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Benjamin Spillman
 

Las Vegas unplugged

21 June 2007

LAS VEGAS, Nevada -- A place where coinless slot machines are considered high technology is moving closer to the ranks of cities with widespread wireless Internet access.

On Wednesday, the Las Vegas City Council approved agreements that allow two companies to install wireless Internet equipment on streetlights, traffic signals and school flasher poles.

The vote puts Las Vegas one step closer to offering communitywide access to high-speed wireless Internet access for city workers and residents, but experiments in other cities indicate years could pass before Southern Nevada gets an integrated, widespread network.

"In terms of making a whole city into a hot zone, the jury is out as to how it is going to work," said Glenn Fleishman, Seattle-based editor of the blog Wi-Fi Networking News. "In order to reach critical mass, it is going to be a couple years after a city is up and running."

The agreements approved Wednesday are with Cheetah Wireless Technologies of Las Vegas and ExteNet Systems of Oakbrook Terrace, Ill.

Under the terms, the companies could rent poles for an adjustable rate starting at $1,032 per pole annually, plus 5 percent of retail sales revenue.

Clark County is considering a similar arrangement but has questions about how the equipment would share electricity with traffic lights.

"The streetlights are not as critical if they go out," said Mike Harwell, franchise manager in the county's business license department. "But traffic lights ... those are a little more important."

Both city and county are contributing to a study that will outline the merits and drawbacks of government participation in a wireless network that would cover the entire Las Vegas Valley. Results are expected next month.

"The truth is, the technology is still evolving," said Joseph Marcella, director of information technology for Las Vegas. "We don't want to spend $10 million, $15 million, $20 million to find out it is only 80 percent effective."

Municipal wireless networks have been the subject of experiment in a growing number of cities, including Philadelphia, San Francisco, San Antonio and Sacramento, Calif.

Proponents have said the technology is a cheap and easy way to make city governments more efficient through the ability to transmit information on everything from law enforcement to building inspections.

The networks are touted as a way to bridge the digital divide, the technological gap that separates people who can afford Internet access and those who cannot.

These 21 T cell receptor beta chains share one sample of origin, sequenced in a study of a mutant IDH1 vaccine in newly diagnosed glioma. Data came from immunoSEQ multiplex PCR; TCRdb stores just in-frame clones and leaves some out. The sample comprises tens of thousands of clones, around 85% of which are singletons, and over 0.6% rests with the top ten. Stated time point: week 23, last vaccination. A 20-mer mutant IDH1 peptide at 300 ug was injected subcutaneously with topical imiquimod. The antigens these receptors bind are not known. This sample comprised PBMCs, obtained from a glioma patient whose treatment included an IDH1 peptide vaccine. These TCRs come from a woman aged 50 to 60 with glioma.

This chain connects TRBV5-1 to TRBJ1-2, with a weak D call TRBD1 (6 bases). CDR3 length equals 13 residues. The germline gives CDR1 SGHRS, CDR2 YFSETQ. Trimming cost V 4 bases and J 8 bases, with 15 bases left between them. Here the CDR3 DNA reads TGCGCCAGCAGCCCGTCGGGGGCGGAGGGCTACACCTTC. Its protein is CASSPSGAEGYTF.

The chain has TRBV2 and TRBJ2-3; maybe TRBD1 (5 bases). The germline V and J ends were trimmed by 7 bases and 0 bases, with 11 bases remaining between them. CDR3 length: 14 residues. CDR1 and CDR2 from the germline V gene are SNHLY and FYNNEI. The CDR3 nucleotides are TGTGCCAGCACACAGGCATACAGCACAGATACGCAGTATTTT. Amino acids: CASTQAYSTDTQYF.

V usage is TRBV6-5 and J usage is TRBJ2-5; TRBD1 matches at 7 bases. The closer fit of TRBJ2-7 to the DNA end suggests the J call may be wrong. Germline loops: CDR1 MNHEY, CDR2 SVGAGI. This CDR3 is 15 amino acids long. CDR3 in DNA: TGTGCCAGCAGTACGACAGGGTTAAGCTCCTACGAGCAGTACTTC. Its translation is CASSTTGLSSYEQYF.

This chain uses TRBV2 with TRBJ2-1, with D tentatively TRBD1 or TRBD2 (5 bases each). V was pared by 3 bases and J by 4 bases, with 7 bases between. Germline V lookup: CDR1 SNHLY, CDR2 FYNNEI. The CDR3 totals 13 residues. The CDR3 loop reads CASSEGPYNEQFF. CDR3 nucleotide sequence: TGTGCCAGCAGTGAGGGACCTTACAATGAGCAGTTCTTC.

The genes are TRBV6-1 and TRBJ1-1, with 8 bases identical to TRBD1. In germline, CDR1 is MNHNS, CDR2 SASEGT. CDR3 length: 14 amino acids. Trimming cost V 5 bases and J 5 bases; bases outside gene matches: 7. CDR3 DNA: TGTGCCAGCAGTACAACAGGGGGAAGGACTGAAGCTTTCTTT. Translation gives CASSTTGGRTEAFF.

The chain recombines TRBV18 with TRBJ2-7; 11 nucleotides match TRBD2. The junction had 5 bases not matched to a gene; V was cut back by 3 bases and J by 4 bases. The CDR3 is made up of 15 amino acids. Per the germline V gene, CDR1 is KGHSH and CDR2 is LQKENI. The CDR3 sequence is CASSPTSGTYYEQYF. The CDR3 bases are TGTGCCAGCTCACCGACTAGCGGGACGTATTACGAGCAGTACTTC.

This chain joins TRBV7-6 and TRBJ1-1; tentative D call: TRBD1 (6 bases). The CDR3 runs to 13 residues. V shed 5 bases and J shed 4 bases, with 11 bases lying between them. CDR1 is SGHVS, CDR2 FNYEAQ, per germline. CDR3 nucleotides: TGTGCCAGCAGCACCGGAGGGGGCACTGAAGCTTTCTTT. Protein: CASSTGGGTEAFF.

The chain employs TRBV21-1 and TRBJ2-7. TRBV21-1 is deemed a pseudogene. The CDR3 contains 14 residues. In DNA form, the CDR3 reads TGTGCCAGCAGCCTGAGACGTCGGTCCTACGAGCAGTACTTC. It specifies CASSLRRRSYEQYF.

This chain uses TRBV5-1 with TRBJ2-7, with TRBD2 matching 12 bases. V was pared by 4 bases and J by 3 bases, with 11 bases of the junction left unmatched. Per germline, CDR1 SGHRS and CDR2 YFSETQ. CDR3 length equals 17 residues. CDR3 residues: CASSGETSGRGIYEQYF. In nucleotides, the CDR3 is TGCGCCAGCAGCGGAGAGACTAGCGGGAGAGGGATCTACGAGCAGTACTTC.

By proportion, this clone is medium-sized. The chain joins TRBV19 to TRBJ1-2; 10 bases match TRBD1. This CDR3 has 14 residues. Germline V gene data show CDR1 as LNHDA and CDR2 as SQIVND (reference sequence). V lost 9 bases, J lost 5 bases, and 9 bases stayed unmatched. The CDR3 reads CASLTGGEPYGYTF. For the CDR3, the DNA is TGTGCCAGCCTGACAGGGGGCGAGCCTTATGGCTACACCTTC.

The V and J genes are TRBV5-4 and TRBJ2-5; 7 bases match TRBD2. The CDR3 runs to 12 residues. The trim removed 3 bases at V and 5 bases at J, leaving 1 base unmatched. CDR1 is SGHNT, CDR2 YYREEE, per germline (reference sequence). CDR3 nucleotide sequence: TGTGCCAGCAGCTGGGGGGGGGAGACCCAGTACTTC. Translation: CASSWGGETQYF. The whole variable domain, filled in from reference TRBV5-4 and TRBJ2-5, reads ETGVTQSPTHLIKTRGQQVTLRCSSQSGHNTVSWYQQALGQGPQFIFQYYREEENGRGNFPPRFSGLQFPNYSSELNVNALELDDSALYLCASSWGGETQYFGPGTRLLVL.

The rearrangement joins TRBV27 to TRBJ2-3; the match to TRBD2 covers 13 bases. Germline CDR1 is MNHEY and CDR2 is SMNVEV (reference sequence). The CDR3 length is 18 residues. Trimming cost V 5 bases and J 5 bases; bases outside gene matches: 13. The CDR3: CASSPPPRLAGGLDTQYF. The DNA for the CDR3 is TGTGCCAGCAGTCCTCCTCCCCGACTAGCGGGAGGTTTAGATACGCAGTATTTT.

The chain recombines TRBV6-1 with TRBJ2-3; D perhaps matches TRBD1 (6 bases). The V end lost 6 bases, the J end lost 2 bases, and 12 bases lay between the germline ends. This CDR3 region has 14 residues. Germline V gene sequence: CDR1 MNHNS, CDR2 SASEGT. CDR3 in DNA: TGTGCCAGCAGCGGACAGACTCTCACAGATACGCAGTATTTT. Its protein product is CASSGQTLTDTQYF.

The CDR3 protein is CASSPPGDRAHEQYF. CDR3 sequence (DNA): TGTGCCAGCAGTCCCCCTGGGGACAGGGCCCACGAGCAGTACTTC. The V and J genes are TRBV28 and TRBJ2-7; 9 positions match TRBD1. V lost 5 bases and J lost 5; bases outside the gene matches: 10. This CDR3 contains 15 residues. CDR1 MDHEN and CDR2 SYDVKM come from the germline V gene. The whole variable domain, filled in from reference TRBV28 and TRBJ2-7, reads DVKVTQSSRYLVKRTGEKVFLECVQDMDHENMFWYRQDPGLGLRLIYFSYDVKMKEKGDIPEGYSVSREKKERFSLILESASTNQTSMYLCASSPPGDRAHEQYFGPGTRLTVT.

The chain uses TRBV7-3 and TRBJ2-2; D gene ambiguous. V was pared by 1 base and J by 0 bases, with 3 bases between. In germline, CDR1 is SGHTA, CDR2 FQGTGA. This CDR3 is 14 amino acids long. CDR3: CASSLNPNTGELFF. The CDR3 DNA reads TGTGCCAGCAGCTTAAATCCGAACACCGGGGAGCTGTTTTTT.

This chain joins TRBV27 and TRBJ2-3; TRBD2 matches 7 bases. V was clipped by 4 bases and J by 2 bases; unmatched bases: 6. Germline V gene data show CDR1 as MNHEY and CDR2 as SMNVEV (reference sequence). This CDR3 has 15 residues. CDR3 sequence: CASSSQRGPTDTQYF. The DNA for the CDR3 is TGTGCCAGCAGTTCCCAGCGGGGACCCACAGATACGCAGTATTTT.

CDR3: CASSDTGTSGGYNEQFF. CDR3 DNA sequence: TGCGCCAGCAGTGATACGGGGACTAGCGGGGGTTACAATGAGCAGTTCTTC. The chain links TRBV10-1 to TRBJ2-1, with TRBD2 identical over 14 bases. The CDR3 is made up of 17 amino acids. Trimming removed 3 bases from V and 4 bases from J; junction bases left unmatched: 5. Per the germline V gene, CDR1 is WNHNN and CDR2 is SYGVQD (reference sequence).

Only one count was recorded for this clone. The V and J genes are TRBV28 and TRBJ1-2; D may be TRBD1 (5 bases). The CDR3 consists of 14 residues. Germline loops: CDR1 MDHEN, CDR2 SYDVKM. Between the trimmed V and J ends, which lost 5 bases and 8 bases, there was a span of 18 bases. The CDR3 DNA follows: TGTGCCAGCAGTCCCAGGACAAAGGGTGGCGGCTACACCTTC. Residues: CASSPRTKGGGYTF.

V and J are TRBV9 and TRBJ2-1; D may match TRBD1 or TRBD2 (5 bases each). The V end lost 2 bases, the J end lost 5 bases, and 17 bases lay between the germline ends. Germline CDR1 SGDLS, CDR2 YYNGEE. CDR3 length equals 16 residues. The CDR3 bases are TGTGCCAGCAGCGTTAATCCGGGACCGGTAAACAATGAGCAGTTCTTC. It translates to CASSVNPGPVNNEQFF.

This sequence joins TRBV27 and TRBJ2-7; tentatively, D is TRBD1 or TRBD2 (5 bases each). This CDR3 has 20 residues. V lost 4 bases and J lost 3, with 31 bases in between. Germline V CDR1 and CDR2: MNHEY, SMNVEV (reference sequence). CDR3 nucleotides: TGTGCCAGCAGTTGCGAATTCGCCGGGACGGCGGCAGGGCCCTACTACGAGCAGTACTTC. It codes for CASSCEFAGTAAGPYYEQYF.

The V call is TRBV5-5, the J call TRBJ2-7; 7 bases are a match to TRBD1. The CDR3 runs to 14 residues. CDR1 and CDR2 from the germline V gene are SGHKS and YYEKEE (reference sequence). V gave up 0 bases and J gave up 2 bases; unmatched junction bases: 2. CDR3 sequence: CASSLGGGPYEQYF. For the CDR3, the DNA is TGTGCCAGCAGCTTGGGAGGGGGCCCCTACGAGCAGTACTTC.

Cities participating in the networks seek arrangements that allow providers to use assets such as utility poles for installation and reap the profit in exchange for discounts or free service for government and residents.

"Wi-Fi is incredibly cheap, and there is no recurring fee for using the spectrum," Fleishman said.

In some instances, Internet and voice access that can cost $60 to $80 per month or more through a cellular provider might be half the cost via Wi-Fi. That is in part because Wi-Fi signals travel on an unlicensed spectrum, meaning the providers do not have to buy air space for the signals.

But installing networks and deploying the technology is easier said than done, especially when city politics is involved.

In Philadelphia, approval and deployment of a network that met city leaders' standards took more than two years. In Sacramento, city officials negotiated a deal for a network then backed out when a better-looking agreement came along, and the technology is yet to be deployed.

In Las Vegas, providers would have to contend with competition from cellular and cable providers and signals that hotels beam to their guests.

"There could be so much interference," Fleishman said. "It is possible the hotel network could overpower the network from outside."

The appeal of the agreements approved Wednesday is they do not bind the city to anything but its offer to rent light poles, said Chris Ware, franchise officer for Las Vegas.

That allows providers such as Cheetah and ExteNet to install equipment and start building a customer base while the city and county await the results of the study.

If the companies fail, the government does not lose any money. If they succeed, the governments earn money and the opportunity to cut deals for workers and residents to use the network.

"It is really up to the providers to find if they can find a business model that works for them," Ware said.